TGIFighting: Lewis vs. Gane at UFC 265 Is the Title Fight No One Wanted

Scott Harris@ScottHarrisMMAMMA Lead WriterAugust 6, 2021

Derrick Lewis
Derrick LewisChris Unger/Getty Images

In this potential post-Conor McGregor world in which we live, Jon Jones (26-1 [1 NC]) moving up to heavyweight to challenge star-destroyer champ Francis Ngannou (16-3) could easily have been the biggest fight of the second half of 2021.

Even UFC prez Dana White said he liked it and wanted to make it—a pretty obvious stance given its clear crossover appeal, with Jones still the MMA GOAT in many eyes and Ngannou being able to punch through the engine block of a long-bed pickup truck.

Derrick Lewis
Derrick LewisChris Unger/Getty Images

Then it fell apart. And not only that, but it did so following a familiar script, with squabbles over money and timing leaking into the public consciousness and then sinking the ship. In my opinion, that's less about dollars and cents than it is about UFC brass not wanting to publicly capitulate to anyone for anything, but that's an argument for another day. 

Through no fault of their own, then, Saturday's UFC 265 main event between Derrick Lewis (25-7 [1 NC]) and Cyril Gane (9-0) is a dollar-store version of the mega-fight we had all hoped to see. When they square off in Houston's Toyota Center it's for the interim heavyweight gold, but it's still a pale imitation of the original blueprint, which would have been for Ngannou's lineal title.

The ever-popular Lewis, fighting in front of his hometown crowd, is a significant +280 underdog (bet $100 to win $280) as of Thursday morning, according to DraftKings. With his back problems purportedly behind him and coming off maybe the best win he's ever had in a second-round knockout of Curtis Blaydes (14-3 [1 NC]), no one has more of a proverbial puncher's chance than Lewis, who—with apologies to Ngannou—may well be the hardest hitter on the UFC roster.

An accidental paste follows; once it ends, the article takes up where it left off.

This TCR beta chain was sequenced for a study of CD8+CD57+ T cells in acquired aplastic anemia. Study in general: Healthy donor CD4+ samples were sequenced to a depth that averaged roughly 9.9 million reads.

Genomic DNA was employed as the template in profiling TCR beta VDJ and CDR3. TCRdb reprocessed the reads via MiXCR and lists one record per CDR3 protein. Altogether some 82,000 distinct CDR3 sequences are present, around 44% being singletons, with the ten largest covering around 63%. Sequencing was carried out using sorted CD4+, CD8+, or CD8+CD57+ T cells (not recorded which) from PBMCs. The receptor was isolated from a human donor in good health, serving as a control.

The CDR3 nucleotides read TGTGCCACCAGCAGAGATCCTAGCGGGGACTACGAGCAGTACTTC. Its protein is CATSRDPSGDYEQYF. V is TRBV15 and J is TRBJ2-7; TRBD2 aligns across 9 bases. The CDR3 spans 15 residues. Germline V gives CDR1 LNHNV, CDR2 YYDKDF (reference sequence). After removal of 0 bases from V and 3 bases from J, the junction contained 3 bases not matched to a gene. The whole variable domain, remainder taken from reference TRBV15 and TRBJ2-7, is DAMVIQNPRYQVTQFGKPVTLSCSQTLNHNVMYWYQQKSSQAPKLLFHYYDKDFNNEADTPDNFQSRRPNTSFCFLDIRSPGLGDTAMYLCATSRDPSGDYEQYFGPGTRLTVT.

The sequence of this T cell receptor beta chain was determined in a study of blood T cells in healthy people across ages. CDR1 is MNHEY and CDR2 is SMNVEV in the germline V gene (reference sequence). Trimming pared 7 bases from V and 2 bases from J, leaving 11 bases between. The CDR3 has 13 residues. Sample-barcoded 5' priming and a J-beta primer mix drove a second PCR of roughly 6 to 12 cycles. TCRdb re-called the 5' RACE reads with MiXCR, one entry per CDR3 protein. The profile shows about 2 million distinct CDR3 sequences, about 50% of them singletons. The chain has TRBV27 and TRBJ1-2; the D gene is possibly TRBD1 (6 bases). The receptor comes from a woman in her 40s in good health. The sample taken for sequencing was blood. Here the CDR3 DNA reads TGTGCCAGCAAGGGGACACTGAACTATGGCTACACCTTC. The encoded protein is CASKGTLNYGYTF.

Still, Lewis hasn't shown out in the biggest spots, including a 2018 second-round submission loss to Daniel Cormier (22-3 [1 NC]) in his only other title bout to date. And, of course, there was that all-time stinker with Ngannou, also in 2018, which was an extended stalemate that went to Lewis on little more than a coin flip. You're happy for Lewis for getting another title shot, but it's impossible not to recognize his place here for exactly what it is: a contingency plan.

The Frenchman Gane is even more of a head-scratcher, at least to a significant portion of the MMA fanbase. But let's be fair and give Gane his due as well, as he's the betting favorite here for a reason. Part of the explanation behind his anonymity to fans is his meteoric rise through the ranks, happening in six fights over less than two years—so fast it outstripped the promotion's ability to give him a proper introduction before it could press him into service on the biggest stage.

Cyril Gane (right)
Cyril Gane (right)Handout/Getty Images

Make no mistake, though: Gane is really good. Despite his newness to the sport—he was working in a furniture store when he decided to pursue professional fighting—he has a fight IQ that belies his years. His technical, defensive, range-oriented style stands in sharp contrast to the classic head-hunting mold of many of his heavyweight contemporaries, Lewis included.